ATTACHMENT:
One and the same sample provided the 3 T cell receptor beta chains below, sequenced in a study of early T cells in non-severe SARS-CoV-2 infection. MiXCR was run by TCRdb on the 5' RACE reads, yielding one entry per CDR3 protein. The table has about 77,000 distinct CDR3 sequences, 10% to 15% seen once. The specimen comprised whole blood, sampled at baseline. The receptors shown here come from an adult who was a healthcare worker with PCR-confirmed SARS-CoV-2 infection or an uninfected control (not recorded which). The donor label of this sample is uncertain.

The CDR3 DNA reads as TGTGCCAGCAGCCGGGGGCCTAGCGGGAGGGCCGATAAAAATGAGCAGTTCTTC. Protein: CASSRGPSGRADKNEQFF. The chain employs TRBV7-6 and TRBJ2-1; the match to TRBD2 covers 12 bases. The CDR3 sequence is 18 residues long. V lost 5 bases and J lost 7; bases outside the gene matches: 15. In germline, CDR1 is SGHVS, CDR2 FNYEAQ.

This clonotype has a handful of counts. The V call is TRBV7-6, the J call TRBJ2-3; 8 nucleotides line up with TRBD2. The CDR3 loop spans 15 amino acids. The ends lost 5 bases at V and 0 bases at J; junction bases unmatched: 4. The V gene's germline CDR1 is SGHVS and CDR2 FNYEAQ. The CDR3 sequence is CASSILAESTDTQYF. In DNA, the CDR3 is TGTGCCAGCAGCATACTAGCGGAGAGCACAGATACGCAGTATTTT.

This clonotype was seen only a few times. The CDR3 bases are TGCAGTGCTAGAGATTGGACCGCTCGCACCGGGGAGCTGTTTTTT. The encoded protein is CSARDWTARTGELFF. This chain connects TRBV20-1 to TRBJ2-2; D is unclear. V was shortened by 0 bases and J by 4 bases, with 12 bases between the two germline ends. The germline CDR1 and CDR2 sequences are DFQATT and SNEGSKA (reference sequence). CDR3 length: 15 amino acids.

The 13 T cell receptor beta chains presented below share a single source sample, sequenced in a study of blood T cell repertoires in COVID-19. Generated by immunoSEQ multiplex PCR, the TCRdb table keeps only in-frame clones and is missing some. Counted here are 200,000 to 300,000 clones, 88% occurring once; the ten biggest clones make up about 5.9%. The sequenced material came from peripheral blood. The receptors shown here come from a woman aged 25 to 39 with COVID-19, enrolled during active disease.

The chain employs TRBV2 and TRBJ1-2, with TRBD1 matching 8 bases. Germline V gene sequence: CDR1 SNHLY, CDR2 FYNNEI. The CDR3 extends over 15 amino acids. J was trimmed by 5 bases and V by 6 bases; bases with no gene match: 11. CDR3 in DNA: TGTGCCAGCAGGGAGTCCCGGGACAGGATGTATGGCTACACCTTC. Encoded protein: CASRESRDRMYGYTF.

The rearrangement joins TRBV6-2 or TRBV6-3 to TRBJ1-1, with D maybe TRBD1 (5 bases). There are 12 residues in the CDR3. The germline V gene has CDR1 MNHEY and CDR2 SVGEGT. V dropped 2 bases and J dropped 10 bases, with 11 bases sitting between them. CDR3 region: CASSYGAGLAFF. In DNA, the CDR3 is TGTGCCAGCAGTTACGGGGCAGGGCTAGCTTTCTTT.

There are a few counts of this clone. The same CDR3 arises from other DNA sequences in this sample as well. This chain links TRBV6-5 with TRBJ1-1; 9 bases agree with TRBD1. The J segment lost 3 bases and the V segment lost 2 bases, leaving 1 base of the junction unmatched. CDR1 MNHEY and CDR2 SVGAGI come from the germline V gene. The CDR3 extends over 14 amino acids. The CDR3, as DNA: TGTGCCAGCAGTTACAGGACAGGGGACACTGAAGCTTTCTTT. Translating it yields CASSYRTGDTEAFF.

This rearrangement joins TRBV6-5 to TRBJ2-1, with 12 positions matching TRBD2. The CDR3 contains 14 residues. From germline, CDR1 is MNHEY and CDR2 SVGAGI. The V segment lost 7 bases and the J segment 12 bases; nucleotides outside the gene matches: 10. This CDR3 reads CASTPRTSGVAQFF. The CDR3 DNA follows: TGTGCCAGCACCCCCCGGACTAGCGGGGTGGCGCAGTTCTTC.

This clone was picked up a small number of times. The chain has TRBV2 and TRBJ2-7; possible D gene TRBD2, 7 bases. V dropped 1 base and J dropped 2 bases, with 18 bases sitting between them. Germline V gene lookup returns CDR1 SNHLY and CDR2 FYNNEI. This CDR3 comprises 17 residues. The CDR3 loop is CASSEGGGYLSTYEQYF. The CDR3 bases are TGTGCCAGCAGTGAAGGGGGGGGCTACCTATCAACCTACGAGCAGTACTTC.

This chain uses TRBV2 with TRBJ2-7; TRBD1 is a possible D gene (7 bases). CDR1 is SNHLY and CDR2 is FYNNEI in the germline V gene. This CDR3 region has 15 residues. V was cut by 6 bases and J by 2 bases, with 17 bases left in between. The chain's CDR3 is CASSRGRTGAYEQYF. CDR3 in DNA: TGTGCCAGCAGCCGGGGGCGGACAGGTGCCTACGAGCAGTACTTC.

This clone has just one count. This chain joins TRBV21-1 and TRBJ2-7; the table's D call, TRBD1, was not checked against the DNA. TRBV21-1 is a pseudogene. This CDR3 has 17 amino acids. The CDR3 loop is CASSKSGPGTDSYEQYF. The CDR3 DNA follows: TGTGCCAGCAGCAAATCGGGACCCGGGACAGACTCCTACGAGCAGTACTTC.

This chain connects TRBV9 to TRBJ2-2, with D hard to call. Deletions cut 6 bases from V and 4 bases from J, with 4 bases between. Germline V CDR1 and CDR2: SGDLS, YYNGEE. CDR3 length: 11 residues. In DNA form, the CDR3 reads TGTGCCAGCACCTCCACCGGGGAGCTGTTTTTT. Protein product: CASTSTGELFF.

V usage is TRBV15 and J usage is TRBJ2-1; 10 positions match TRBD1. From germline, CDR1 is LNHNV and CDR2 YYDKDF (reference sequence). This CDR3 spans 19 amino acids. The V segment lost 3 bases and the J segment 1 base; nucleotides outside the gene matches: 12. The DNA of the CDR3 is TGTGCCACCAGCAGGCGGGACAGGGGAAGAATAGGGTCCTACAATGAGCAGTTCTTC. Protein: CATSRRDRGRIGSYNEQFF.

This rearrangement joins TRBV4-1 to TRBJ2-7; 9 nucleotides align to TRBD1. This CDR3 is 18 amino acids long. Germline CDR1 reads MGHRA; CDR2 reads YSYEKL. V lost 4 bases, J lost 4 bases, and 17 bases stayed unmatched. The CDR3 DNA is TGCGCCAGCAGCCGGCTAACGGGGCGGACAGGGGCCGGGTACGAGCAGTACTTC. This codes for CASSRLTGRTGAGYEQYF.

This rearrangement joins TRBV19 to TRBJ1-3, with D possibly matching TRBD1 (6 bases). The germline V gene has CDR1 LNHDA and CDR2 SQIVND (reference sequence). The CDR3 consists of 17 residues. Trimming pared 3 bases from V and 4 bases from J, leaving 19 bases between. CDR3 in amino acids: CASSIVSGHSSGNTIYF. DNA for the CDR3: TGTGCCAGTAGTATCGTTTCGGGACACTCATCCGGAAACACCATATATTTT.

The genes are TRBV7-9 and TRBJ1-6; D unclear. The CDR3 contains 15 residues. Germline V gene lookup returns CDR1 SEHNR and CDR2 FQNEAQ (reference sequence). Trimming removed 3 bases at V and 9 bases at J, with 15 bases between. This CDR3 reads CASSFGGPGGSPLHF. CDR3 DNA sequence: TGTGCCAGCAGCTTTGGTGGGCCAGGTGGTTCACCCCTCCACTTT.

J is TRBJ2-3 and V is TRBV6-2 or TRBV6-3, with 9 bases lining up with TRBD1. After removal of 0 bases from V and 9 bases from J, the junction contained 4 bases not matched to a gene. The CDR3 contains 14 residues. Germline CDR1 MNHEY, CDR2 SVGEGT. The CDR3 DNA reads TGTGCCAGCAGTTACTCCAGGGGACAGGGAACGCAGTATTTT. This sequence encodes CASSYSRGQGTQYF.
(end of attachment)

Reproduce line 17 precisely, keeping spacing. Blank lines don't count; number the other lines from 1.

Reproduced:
The genes are TRBV7-9 and TRBJ1-6; D unclear. The CDR3 contains 15 residues. Germline V gene lookup returns CDR1 SEHNR and CDR2 FQNEAQ (reference sequence). Trimming removed 3 bases at V and 9 bases at J, with 15 bases between. This CDR3 reads CASSFGGPGGSPLHF. CDR3 DNA sequence: TGTGCCAGCAGCTTTGGTGGGCCAGGTGGTTCACCCCTCCACTTT.